As women, we have been taught to fell guilty about many things, even if we shouldn’t. I have learned over the years as a leader that I am responsible for making sure that I tell the parents about special events and due dates, but it is not my job to hound them.
I used to send several emails if I did not hear from my moms about who is going to attend an event. I knew that people were busy and maybe they just forgot. My daughter would even ask her friends each day in school if they had the money and permission slips for me.
Those days are over.
I send one email about an upcoming event. If you do not give me the slips and money in time, your daughter does not go. Period. As a person who juggles multiple part-time jobs, I cannot be bothered with constant reminders about this any longer. I can only worry about my own child and if her money is in on time.
Have girls missed events due to this? Yes, but I have learned this is not my fault and I do not feel guilty about it.
I also do not feel guilty about turing girls away from my troop, even when there is a wait list. My older daughter had a very intimate experience as a Girl Scout, as only the girls from her school were permitted into the troop. I wanted to replicate that, so when we were notified of a child needing placement, I did not raise my hand to let her in. Initially, in order to start my troop, girls who went to a different school joined my troop, as I only had a handful of children at the start.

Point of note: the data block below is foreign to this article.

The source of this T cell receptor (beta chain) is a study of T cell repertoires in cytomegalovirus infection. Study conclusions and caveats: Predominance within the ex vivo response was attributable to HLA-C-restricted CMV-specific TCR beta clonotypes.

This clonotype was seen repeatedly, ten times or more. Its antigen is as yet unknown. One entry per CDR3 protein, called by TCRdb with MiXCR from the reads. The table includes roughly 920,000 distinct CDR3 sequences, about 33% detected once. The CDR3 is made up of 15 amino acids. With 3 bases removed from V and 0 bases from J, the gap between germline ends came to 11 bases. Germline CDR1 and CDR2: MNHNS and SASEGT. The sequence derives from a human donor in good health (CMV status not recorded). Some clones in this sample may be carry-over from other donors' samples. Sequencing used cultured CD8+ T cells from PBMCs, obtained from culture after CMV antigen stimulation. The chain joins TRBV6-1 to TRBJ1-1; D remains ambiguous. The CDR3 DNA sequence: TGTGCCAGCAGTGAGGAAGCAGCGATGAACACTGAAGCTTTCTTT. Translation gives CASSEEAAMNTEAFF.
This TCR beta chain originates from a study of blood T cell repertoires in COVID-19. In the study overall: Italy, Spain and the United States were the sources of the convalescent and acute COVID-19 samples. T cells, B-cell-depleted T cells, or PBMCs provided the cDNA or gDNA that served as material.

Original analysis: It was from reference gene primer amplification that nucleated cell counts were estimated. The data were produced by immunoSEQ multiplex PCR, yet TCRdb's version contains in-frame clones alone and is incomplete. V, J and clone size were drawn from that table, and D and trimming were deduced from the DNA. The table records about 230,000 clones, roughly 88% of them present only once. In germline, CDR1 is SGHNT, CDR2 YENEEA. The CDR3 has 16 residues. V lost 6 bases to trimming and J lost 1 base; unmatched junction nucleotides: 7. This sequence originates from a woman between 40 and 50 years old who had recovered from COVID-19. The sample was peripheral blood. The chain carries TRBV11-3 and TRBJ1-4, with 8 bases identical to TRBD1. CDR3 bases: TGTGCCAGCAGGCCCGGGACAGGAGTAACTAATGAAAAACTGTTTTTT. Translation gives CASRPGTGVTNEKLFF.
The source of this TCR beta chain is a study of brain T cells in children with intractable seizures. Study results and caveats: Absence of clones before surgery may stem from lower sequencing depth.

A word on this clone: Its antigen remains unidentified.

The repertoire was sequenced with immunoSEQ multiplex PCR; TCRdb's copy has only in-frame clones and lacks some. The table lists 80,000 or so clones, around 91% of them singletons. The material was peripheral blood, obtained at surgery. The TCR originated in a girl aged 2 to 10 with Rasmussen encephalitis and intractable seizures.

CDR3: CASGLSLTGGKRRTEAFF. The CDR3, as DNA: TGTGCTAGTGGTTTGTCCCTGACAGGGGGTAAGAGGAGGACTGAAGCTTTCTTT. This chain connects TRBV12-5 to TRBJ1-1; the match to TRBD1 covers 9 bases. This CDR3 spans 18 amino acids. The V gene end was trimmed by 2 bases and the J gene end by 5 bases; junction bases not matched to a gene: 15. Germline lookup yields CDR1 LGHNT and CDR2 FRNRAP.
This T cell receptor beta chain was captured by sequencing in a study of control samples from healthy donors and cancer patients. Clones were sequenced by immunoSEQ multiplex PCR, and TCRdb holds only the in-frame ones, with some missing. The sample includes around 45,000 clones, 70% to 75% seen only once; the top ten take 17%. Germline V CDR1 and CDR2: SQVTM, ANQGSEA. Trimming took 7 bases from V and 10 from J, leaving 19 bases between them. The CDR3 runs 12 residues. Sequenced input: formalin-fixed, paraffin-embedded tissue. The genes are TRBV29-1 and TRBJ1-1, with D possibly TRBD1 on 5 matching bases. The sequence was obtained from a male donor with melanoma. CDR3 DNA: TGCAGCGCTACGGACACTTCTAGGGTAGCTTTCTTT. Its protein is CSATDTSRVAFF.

One left and one stayed over the past six years, and it was the right decision for my girls. As they move up to Cadettes this fall, they will still have ties to each other, even though they are on different school "teams" and do not socialize unless they are on the same team.
Leaders should know what their rights and requirements are. After all, you are a volunteer and your time is valuable.